As Always, Inflation Is Yet Again Right Around the Corner

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The Wall Street Journal has annoyed me again today. See if you can spot how they got my dander up:

A rallying stock market, rising bond yields and the return of inflationary pressures are creating new challenges for the Federal Reserve….Many Fed watchers see the prospect of tax cuts and fiscal spending under Donald Trump, as well as rising oil prices and inflation expectations, pointing to a pickup in the pace of rate increases.

….Many money managers say an upsurge of inflation throughout 2017 ranks among the top risks to a continued advance in U.S. stocks….On the bond market, meanwhile, a gauge of 10-year inflation expectations rose to the highest level in more than two years and edged above the Fed’s 2% inflation target….The fiscal stimulus Mr. Trump has proposed could boost demand and send inflation higher. Expectations of higher inflation have firmed further after the agreement by oil-producing nations boosted crude prices.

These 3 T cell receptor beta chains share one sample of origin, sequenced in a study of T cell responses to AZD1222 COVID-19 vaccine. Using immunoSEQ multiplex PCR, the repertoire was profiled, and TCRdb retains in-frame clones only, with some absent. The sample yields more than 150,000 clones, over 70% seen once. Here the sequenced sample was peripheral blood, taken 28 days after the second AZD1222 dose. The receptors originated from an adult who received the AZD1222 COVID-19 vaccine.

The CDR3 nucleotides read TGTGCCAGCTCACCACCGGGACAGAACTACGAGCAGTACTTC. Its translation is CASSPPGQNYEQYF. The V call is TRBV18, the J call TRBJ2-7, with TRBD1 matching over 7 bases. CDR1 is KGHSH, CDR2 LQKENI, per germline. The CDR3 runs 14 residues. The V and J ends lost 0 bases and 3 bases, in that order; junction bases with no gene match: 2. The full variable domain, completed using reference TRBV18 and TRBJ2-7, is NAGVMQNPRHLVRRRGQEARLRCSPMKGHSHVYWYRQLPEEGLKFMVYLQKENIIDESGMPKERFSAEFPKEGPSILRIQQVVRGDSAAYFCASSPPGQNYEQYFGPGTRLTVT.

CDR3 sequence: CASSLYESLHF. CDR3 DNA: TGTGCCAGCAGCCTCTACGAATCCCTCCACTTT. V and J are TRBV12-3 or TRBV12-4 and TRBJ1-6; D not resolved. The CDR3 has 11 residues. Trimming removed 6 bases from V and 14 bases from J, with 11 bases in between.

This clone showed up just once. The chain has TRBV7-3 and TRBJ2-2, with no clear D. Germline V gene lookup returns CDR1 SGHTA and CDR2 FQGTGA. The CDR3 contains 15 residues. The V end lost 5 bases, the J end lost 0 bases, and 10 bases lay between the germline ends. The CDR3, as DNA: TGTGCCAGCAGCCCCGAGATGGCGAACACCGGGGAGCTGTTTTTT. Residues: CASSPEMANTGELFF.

Sigh. Here’s a chart of all the commonly used inflation measures:

The ordinary measures of inflation (in red) are rising, but only to the level of two years ago—and well below the Fed’s target of 2 percent. The core measures of inflation (in blue) are pretty steady at well under 2 percent. And the 10-year-breakeven (in brown), which is a measure of inflation expectations, has been on a steady downward march for three years.

The only measure that’s both rising and breaking past the 2 percent target is the 10-year-breakeven—but only if you look at the daily change over just the past five weeks. So which measure does the Journal show in its chart? The daily change of the 10-year-breakeven over the past five weeks.

Inflation is always right around the corner, isn’t it? No matter how you have to twist things to make it come out that way, it’s always right around the corner.

But maybe we should turn the corner first before we panic. After all, 2 percent is a target, not a ceiling. After years of sub-2-percent inflation, surely we can wait until we’ve had at least a few months of 3 percent inflation before we break out the hammer and shatter the punch bowl?

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Clara Jeffery, Editor-in-Chief

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